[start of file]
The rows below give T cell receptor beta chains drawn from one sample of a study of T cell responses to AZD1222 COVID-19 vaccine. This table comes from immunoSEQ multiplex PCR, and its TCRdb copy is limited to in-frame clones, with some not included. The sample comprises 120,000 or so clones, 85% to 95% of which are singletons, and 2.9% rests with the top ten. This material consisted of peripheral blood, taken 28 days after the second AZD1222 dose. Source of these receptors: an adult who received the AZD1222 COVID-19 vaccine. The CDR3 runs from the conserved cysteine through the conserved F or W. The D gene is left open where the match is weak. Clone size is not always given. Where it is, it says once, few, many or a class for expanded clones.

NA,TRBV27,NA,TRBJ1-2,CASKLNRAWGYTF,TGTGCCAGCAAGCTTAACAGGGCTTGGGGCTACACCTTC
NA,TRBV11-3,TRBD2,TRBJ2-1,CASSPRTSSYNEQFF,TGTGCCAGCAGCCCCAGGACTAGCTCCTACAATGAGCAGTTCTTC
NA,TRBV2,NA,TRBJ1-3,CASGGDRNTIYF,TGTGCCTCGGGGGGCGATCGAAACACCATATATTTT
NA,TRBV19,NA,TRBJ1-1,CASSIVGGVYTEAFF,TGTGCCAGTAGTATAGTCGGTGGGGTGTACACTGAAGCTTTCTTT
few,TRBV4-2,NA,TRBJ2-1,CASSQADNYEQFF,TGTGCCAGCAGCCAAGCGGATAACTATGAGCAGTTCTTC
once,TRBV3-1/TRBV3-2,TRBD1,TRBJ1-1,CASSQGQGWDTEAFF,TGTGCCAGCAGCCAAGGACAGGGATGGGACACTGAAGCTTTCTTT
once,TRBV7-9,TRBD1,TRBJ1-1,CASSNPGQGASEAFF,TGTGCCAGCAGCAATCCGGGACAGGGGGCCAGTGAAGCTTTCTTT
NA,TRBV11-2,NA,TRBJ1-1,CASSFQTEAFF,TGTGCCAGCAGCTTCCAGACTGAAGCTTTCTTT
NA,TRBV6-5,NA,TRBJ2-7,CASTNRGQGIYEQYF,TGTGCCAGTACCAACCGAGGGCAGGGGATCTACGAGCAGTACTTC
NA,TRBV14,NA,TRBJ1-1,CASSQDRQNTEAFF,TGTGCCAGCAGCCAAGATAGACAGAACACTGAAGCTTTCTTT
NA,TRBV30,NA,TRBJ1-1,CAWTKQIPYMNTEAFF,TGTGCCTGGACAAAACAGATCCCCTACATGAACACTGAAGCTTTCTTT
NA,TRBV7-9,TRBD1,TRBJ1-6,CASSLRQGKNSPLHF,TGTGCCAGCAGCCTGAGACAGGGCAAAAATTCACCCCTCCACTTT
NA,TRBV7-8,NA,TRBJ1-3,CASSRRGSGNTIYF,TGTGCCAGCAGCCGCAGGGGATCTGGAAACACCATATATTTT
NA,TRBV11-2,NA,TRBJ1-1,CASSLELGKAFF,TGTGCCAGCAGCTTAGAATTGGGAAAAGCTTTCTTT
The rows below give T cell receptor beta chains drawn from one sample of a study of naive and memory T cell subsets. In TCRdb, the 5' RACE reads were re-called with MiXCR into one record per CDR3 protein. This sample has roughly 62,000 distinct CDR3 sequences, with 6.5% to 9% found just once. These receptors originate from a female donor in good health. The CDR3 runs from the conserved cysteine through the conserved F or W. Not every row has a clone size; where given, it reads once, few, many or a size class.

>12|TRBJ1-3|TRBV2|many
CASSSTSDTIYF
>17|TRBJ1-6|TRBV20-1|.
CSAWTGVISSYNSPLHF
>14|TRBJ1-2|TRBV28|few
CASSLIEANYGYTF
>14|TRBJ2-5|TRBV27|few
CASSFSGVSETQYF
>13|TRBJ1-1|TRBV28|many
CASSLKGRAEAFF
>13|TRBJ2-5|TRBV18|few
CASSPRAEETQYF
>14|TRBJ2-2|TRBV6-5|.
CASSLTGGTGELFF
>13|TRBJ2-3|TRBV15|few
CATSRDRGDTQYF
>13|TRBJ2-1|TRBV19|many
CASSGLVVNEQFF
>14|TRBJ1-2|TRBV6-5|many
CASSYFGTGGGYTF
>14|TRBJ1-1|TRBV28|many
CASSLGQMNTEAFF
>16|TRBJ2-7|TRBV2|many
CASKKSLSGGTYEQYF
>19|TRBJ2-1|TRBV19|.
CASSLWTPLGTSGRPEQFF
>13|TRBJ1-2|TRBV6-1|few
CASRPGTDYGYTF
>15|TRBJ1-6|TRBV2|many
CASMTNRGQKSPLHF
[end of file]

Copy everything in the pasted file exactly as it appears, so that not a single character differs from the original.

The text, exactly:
The rows below give T cell receptor beta chains drawn from one sample of a study of T cell responses to AZD1222 COVID-19 vaccine. This table comes from immunoSEQ multiplex PCR, and its TCRdb copy is limited to in-frame clones, with some not included. The sample comprises 120,000 or so clones, 85% to 95% of which are singletons, and 2.9% rests with the top ten. This material consisted of peripheral blood, taken 28 days after the second AZD1222 dose. Source of these receptors: an adult who received the AZD1222 COVID-19 vaccine. The CDR3 runs from the conserved cysteine through the conserved F or W. The D gene is left open where the match is weak. Clone size is not always given. Where it is, it says once, few, many or a class for expanded clones.

NA,TRBV27,NA,TRBJ1-2,CASKLNRAWGYTF,TGTGCCAGCAAGCTTAACAGGGCTTGGGGCTACACCTTC
NA,TRBV11-3,TRBD2,TRBJ2-1,CASSPRTSSYNEQFF,TGTGCCAGCAGCCCCAGGACTAGCTCCTACAATGAGCAGTTCTTC
NA,TRBV2,NA,TRBJ1-3,CASGGDRNTIYF,TGTGCCTCGGGGGGCGATCGAAACACCATATATTTT
NA,TRBV19,NA,TRBJ1-1,CASSIVGGVYTEAFF,TGTGCCAGTAGTATAGTCGGTGGGGTGTACACTGAAGCTTTCTTT
few,TRBV4-2,NA,TRBJ2-1,CASSQADNYEQFF,TGTGCCAGCAGCCAAGCGGATAACTATGAGCAGTTCTTC
once,TRBV3-1/TRBV3-2,TRBD1,TRBJ1-1,CASSQGQGWDTEAFF,TGTGCCAGCAGCCAAGGACAGGGATGGGACACTGAAGCTTTCTTT
once,TRBV7-9,TRBD1,TRBJ1-1,CASSNPGQGASEAFF,TGTGCCAGCAGCAATCCGGGACAGGGGGCCAGTGAAGCTTTCTTT
NA,TRBV11-2,NA,TRBJ1-1,CASSFQTEAFF,TGTGCCAGCAGCTTCCAGACTGAAGCTTTCTTT
NA,TRBV6-5,NA,TRBJ2-7,CASTNRGQGIYEQYF,TGTGCCAGTACCAACCGAGGGCAGGGGATCTACGAGCAGTACTTC
NA,TRBV14,NA,TRBJ1-1,CASSQDRQNTEAFF,TGTGCCAGCAGCCAAGATAGACAGAACACTGAAGCTTTCTTT
NA,TRBV30,NA,TRBJ1-1,CAWTKQIPYMNTEAFF,TGTGCCTGGACAAAACAGATCCCCTACATGAACACTGAAGCTTTCTTT
NA,TRBV7-9,TRBD1,TRBJ1-6,CASSLRQGKNSPLHF,TGTGCCAGCAGCCTGAGACAGGGCAAAAATTCACCCCTCCACTTT
NA,TRBV7-8,NA,TRBJ1-3,CASSRRGSGNTIYF,TGTGCCAGCAGCCGCAGGGGATCTGGAAACACCATATATTTT
NA,TRBV11-2,NA,TRBJ1-1,CASSLELGKAFF,TGTGCCAGCAGCTTAGAATTGGGAAAAGCTTTCTTT
The rows below give T cell receptor beta chains drawn from one sample of a study of naive and memory T cell subsets. In TCRdb, the 5' RACE reads were re-called with MiXCR into one record per CDR3 protein. This sample has roughly 62,000 distinct CDR3 sequences, with 6.5% to 9% found just once. These receptors originate from a female donor in good health. The CDR3 runs from the conserved cysteine through the conserved F or W. Not every row has a clone size; where given, it reads once, few, many or a size class.

>12|TRBJ1-3|TRBV2|many
CASSSTSDTIYF
>17|TRBJ1-6|TRBV20-1|.
CSAWTGVISSYNSPLHF
>14|TRBJ1-2|TRBV28|few
CASSLIEANYGYTF
>14|TRBJ2-5|TRBV27|few
CASSFSGVSETQYF
>13|TRBJ1-1|TRBV28|many
CASSLKGRAEAFF
>13|TRBJ2-5|TRBV18|few
CASSPRAEETQYF
>14|TRBJ2-2|TRBV6-5|.
CASSLTGGTGELFF
>13|TRBJ2-3|TRBV15|few
CATSRDRGDTQYF
>13|TRBJ2-1|TRBV19|many
CASSGLVVNEQFF
>14|TRBJ1-2|TRBV6-5|many
CASSYFGTGGGYTF
>14|TRBJ1-1|TRBV28|many
CASSLGQMNTEAFF
>16|TRBJ2-7|TRBV2|many
CASKKSLSGGTYEQYF
>19|TRBJ2-1|TRBV19|.
CASSLWTPLGTSGRPEQFF
>13|TRBJ1-2|TRBV6-1|few
CASRPGTDYGYTF
>15|TRBJ1-6|TRBV2|many
CASMTNRGQKSPLHF